Friday, October 16, 2009

Splish, splash, we need to re-do our bath...stat.

I've been badgering Allen for a year to agree that we need to start a "let's re-do the master bath" fund...and last night, that badgering hit an all new high.

Let me preface all of this by saying that I love our little house.  It's got a great floorplan, mid-century character, and in a sea of new construction in our neighborhood, I love that it's been around for awhile.

That said, the one thing we weren't nuts about when we moved in was the size of the master bathroom. It's teeny. So teeny that Allen actually uses the guest bathroom as his bathroom, which is perfectly fine with me. Sharing a bathroom with a boy is kind of gross, no matter how much you love him.

Back to the point, which was not the size of the room. It's the materials used in the bathroom, and the ease of cleaning it that are a total bugger.

Exhibit A:

First, I'd just like to mention that these are the pictures that we took when we were visiting the house before we bought it, so apologies, people who lived here before us, for posting pics of your stuff without asking.

Moving on...if you look closely, you'll notice that the tile is travertine. Lovely, spa-like, whatever.

It's not sealed.

Which means it's IMPOSSIBLE to keep clean.

I don't use that word lightly, by the way. I mean literally impossible to keep mildew and mold free...for a few reasons.

The biggest reason is that we have the original ventilation system from the early '50s, when the house was built. I *think* it's connected to the attic fan, which is still operational (and is a constant reminder of why I loooove air conditioning.) Obviously, we don't use the attic fan, but I'm skeptical that the bathroom ventilation works without it, because every time someone takes a shower, it takes 6 HOURS for the humidity/water in the bathroom to evaporate. Even with the fan on.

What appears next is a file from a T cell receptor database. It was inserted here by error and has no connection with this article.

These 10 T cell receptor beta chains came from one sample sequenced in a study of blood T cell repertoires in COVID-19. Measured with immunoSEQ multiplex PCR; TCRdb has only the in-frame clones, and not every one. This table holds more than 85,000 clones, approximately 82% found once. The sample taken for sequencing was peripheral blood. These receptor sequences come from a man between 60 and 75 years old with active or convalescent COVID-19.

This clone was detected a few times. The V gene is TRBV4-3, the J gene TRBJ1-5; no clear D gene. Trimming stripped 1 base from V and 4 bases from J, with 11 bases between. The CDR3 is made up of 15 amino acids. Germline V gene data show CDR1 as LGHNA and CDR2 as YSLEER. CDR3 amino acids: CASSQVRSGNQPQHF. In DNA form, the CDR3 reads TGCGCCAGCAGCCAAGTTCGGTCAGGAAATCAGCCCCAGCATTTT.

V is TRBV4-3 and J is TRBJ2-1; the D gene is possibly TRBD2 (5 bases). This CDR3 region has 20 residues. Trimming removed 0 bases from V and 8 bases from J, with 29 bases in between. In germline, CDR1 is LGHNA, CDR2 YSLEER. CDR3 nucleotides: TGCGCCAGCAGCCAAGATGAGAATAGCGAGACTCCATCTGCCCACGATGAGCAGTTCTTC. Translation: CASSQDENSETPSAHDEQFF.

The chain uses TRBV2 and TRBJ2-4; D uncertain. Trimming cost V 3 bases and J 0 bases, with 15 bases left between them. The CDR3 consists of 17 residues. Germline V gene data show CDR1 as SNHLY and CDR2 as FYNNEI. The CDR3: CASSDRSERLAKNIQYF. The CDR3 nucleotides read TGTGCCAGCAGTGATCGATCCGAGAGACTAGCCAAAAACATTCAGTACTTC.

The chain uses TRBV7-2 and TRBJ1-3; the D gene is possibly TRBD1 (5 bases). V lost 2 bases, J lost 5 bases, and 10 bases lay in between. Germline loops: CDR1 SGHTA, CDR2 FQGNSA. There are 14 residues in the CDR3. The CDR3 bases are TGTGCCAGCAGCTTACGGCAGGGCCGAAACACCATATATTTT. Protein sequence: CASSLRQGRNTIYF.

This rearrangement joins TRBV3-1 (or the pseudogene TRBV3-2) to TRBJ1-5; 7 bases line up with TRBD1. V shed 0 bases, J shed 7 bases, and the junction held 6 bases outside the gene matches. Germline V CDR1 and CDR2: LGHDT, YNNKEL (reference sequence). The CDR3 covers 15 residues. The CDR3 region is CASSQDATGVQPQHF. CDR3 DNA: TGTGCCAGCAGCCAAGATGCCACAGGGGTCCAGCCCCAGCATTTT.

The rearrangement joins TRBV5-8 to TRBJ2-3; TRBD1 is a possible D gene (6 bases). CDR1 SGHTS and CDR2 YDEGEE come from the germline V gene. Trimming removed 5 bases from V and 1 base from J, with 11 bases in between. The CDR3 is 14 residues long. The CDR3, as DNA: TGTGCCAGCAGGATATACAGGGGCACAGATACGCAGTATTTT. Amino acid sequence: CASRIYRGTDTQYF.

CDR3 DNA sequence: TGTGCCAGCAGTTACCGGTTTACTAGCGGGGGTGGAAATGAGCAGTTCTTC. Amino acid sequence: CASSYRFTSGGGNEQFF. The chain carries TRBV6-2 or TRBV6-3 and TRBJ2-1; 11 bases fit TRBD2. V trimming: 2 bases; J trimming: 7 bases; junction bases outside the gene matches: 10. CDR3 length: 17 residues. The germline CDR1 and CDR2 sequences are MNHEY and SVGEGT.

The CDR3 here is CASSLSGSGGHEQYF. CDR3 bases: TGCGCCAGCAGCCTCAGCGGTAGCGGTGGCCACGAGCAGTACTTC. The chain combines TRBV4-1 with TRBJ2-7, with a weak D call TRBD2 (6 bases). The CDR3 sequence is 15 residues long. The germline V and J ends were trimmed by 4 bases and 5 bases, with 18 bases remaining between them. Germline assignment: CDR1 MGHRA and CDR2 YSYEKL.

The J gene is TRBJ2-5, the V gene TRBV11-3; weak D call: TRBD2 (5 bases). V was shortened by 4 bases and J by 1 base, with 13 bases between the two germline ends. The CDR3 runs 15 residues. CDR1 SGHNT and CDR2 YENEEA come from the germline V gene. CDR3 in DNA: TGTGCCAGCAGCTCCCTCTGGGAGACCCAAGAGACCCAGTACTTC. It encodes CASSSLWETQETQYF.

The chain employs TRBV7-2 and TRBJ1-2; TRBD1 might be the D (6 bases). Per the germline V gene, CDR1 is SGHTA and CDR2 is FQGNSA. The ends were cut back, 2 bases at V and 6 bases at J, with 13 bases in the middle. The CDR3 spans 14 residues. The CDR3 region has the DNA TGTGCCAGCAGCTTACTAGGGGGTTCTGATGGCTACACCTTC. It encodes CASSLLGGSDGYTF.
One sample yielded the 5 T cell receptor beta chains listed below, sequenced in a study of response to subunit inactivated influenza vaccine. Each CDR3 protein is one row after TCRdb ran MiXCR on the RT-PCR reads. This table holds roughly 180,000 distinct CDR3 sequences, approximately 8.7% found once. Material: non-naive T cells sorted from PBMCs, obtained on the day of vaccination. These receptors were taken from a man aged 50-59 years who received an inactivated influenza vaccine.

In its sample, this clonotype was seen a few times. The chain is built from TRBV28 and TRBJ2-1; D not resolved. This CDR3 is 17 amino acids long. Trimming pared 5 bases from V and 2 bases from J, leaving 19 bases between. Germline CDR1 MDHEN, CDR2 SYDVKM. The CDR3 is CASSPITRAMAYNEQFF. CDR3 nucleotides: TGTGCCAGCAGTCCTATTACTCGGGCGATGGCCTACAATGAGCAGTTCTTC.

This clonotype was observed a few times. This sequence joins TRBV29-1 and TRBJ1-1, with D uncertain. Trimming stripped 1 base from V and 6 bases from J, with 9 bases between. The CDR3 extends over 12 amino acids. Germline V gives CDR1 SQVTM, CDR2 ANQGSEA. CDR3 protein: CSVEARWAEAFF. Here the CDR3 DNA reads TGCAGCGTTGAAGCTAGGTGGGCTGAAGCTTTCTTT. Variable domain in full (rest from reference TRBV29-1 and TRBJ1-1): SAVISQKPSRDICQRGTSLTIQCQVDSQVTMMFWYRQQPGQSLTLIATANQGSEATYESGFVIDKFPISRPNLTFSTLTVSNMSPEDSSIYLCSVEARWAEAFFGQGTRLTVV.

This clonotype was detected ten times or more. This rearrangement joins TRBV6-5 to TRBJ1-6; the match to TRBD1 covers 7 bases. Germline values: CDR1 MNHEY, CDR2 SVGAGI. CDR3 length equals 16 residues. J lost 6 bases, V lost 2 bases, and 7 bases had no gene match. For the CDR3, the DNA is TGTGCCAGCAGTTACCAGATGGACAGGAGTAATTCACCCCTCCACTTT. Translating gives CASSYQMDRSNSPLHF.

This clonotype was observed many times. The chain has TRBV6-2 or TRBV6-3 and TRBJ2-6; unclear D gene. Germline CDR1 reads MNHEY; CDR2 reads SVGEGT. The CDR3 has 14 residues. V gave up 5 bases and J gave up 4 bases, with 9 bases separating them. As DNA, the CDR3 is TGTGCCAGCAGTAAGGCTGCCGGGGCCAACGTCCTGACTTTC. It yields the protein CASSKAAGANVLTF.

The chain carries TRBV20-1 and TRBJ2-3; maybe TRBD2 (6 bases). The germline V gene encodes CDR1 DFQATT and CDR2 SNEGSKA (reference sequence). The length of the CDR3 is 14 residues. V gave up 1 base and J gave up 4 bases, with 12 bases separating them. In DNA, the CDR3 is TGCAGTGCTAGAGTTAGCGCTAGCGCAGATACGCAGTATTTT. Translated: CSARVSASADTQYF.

But the second reason is that because travertine is porous stone, it can't be treated with traditional mildew and mold-killing products, like this:

A product, by the way, that was my best friend when we lived in DC for its magical cleaning abilities.

I've tried everything. I spray the shower every time I use it with a shower cleaner, scrub the heck out of it 3X/week with vinegar and baking soda and have even used a heavy duty stone cleaner that I found at Home Depot that you have to use a mask while using because apparently it's deadly to humans as well as mildew spores.

But no dice. And I'm not really interested in trying any more noxious chemicals in my poorly ventilated bathroom, for obvious reasons.

Getting the tile sealed is an obvious solution, until I realized what you have to do to get there...and it's pricy. There is steam cleaning involved, embedded spores or something like that, and the risk that you'd seal it with stuff trapped under the sealant and have a bigger problem on your hands, or something.

So, I'd like to redo the bathroom. I think I could do it on a budget and also make a few improvements that would give us a little more storage, as well as make the room seem a little airier and larger.

The first step? Getting rid of the giant built in. It takes up an entire side of the bathroom, but isn't actually that much usable storage...and the sink is tiny. While the counter space is nice in theory, I'd prefer to have less clutter on the counter and more stored where you can't see it.

Which is why I love this:

The Gramercy washstand at Restoration Hardware.

How pretty would that be with a tall eterege or a simple shelving unit next to it?

Or splurge a little to have built in cabinets recessed into the walls?

As for the shower, I'd love to do something like this:

Image via Apartment Therapy
A frame-less glass shower, rather than the heavy metal frame we're rockin' these days.

And simple, simple, simple for the rest of it...

Image via Urban Grace Interiors
White subway tile in a herringbone pattern in the shower

With a little space built in to hold shampoo, conditioner and soap

White penny tile with grey grout on the floor

A medicine cabinet, recessed into the wall....

And pretty sconces on either side of the mirror.

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